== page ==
Now digital flow is set to change the rules. The previous IT revolution was essentially to turn paper digital – what you viewed on screen could then be re-output to paper and would, to all intents and purpose, look the same. No longer. Now the screen has depth with URLs and hover information that cannot be reproduced in two dimensions.
Digital flow will result in a slow death of paper and move people into the digital realm that will naturally encourage interaction and collaboration between documents being developed in online, real-time systems.
4. Always on – the corporate jelly bean
One of the drivers of collaboration will be the increasing acceptance of networks, from ‘social’ to corporate. But there has been a barrier to creating networks between companies. A new standard called XMPP is set to change this, allowing a ‘buddy’ to be added from another company to internal network lists, for example on Microsoft OCS.
Fluid ‘buddy’ lists will provide presence indicators to show the real-time availability of people both inside and outside the corporation. Teams, be they distributed or co-located, will be visible.
The corporate jelly bean means the adoption of a strategy for converged communication and collaboration so that these applications function seamlessly across the enterprise.
5. Web2.0: defining a corporate folksonomy
Derived from the combination of ‘folk’ (people) and taxonomy (the science of ordering information), folksonomy has become synonymous with social or ‘collaborative tagging’ – a phenomenon of the so-called ‘social web’.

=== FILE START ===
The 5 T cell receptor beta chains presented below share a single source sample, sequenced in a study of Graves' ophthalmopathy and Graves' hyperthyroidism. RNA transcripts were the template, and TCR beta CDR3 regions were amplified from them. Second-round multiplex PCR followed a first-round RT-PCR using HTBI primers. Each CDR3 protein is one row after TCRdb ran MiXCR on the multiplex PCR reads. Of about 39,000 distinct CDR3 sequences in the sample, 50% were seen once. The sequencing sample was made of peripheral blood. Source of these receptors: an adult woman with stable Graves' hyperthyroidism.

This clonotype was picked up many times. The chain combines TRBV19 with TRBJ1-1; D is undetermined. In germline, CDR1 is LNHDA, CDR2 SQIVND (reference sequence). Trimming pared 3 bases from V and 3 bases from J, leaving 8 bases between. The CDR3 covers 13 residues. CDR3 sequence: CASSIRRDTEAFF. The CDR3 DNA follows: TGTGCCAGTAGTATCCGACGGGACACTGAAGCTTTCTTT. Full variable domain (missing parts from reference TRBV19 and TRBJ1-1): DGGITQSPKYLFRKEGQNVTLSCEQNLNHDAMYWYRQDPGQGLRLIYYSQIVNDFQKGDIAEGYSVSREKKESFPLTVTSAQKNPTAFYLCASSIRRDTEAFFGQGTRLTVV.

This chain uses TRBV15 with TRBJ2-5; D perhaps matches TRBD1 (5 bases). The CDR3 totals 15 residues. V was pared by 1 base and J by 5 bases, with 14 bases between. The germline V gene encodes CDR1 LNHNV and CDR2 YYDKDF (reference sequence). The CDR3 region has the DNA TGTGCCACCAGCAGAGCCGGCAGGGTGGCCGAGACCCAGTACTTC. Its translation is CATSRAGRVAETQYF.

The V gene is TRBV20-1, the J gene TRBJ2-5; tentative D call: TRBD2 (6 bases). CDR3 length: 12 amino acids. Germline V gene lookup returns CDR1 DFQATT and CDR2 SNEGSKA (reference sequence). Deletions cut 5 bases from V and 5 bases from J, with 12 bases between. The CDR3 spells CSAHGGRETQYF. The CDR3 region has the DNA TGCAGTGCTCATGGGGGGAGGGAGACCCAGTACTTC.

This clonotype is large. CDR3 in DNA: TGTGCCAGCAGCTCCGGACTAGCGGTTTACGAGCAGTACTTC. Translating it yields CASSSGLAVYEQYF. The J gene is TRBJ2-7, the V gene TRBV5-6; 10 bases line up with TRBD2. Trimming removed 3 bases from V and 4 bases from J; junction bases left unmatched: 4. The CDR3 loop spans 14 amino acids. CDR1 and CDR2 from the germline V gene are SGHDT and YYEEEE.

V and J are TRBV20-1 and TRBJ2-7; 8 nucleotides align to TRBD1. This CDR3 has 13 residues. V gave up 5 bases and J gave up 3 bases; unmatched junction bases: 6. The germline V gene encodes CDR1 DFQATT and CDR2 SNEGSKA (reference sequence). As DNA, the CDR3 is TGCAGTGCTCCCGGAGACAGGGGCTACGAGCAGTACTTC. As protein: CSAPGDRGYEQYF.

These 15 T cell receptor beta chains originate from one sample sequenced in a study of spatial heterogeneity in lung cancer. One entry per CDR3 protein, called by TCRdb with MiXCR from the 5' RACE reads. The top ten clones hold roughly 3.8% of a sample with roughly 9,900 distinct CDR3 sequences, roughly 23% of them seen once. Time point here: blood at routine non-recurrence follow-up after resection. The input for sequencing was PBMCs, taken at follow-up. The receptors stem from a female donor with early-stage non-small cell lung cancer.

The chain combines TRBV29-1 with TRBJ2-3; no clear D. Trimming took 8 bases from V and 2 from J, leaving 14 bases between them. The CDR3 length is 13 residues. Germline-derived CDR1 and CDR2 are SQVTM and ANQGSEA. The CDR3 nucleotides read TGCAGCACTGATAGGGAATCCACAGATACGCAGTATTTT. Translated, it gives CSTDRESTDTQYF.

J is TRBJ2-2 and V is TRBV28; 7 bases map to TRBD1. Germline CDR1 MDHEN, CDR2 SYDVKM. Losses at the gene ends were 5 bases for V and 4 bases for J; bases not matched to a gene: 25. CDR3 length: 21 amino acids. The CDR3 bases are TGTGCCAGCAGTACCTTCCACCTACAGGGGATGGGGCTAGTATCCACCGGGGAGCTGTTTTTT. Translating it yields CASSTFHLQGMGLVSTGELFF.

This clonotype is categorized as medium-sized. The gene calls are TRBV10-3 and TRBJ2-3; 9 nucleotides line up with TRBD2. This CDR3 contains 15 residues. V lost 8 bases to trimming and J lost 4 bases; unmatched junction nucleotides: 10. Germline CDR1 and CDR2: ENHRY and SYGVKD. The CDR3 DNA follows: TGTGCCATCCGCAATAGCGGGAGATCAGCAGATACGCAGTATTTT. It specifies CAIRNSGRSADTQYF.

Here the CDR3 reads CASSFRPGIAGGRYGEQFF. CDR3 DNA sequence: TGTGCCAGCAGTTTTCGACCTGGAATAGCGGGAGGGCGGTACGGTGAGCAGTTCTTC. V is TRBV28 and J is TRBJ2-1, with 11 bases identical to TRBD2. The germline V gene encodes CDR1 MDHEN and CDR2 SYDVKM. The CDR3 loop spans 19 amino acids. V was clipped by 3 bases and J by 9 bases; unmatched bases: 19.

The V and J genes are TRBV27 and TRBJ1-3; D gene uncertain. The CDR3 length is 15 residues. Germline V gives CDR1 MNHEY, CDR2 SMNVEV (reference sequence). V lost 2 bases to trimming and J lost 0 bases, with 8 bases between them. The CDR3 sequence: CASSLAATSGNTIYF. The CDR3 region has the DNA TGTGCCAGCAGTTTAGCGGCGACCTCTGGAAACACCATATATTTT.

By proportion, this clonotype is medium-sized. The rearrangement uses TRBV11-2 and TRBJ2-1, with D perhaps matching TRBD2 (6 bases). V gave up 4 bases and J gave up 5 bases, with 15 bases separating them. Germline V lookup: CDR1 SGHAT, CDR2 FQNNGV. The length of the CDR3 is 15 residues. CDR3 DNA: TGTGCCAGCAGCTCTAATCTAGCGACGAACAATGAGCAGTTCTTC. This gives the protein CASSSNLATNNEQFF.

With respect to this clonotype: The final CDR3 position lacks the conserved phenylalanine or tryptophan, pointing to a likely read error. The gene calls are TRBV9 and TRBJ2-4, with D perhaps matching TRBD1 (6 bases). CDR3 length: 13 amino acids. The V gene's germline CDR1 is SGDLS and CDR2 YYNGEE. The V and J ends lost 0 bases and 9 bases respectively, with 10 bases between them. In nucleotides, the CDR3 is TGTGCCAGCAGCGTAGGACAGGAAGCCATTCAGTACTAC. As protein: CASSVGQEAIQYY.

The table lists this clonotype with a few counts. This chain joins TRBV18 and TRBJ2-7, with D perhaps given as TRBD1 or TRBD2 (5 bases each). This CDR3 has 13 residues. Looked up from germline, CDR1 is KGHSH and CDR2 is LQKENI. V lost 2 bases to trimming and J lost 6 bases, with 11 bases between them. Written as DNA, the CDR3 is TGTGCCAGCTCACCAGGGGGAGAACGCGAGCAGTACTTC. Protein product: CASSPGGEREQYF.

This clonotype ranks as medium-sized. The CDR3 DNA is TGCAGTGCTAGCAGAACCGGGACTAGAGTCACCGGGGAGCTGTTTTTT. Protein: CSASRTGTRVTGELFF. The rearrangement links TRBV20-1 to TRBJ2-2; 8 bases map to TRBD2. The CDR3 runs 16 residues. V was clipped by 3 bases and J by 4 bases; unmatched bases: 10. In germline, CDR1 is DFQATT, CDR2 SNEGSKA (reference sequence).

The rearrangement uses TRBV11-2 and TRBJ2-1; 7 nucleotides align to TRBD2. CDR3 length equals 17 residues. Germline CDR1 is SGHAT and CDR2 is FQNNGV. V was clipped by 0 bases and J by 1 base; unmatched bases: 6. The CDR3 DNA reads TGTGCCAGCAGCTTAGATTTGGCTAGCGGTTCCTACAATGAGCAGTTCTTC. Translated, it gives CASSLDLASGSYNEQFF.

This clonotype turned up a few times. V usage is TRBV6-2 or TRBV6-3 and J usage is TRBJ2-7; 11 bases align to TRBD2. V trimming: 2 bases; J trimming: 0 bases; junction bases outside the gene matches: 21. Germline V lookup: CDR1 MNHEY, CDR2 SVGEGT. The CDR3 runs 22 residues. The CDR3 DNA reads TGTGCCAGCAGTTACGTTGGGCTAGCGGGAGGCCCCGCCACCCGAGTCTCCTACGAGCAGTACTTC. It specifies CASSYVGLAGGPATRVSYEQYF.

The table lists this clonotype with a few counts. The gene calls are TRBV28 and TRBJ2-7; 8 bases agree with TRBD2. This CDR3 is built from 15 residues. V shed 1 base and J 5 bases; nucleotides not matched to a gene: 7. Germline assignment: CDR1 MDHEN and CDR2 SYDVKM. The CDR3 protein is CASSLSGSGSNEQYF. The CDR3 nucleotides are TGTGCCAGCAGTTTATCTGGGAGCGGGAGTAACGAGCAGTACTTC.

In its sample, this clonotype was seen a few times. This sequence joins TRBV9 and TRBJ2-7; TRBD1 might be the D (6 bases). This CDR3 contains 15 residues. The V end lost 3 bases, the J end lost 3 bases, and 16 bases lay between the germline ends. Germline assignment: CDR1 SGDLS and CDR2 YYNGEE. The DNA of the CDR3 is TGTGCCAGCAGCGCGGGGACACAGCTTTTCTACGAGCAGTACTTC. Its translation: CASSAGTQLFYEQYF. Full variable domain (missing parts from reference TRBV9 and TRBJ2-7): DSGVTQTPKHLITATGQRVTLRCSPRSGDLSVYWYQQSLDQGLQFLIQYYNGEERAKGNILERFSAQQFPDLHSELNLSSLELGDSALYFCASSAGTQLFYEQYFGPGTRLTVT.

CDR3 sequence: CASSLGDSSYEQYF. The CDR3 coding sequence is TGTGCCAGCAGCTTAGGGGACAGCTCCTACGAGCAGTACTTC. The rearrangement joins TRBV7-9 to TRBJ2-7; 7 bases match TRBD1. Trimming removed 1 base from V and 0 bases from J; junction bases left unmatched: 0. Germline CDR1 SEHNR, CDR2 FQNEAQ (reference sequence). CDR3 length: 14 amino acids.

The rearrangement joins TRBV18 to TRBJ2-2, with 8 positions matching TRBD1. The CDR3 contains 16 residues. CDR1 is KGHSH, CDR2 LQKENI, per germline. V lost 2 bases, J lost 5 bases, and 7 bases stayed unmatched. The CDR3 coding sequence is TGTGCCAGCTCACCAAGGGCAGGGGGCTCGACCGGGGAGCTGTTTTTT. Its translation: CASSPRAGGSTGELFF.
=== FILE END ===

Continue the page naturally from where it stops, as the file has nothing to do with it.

In effect, it combines the process of tagging or labelling to categorise content by people in a social context.
Web2.0 was moving the internet from an approach based around the activities of ‘find and use’ to a concept of ‘share and expand’. Folksonomy develops these themes and advances the concept of the ‘semantic web’ to a future where collaboration can become meaningful within a corporate community.
The experience of people using applications such as social bookmarking (Del.icio.us) and social photo sharing (Flickr) shows the acceptance of tagging in the public domain. Corporates need to embrace this and start building the foundations for future collaborative systems.
What is clear is that collaborative space, rich in technology, with flexible infrastructure and versatile settings will be a critical success factor. Physical space shapes behaviour, and so by creating the right collaborative space, the behaviours desired for collaborative work can be shaped.
People no longer have the tools to know how to communicate well, let alone collaborate properly. The rise of the audio conference and then video have challenged people to find a new etiquette for communication. Now data conferencing will change the rules again.
This is confounded by the other formats of communication that exist today, from formal letter, through fax to email, instant message, text message, web discussion forum, tweet or blog.
A new guide to collaboration and communication etiquette is needed, together with a new language – the rules need re-writing.
The final ingredient has to be the desire to collaborate in the first instance. The process of interaction requires trust and openness and a desire to work with other people for the common good.
A change management programme needs to be introduced to allow people to understand and identify new behaviours necessary for successful collaboration.
Psychometric types suggest that it is often extroverts that dominate team sessions, while introverts find it hard to contribute. Systems for inclusive collaboration and behaviours that allow democratic participation are essential for success.
Sourced from Steljes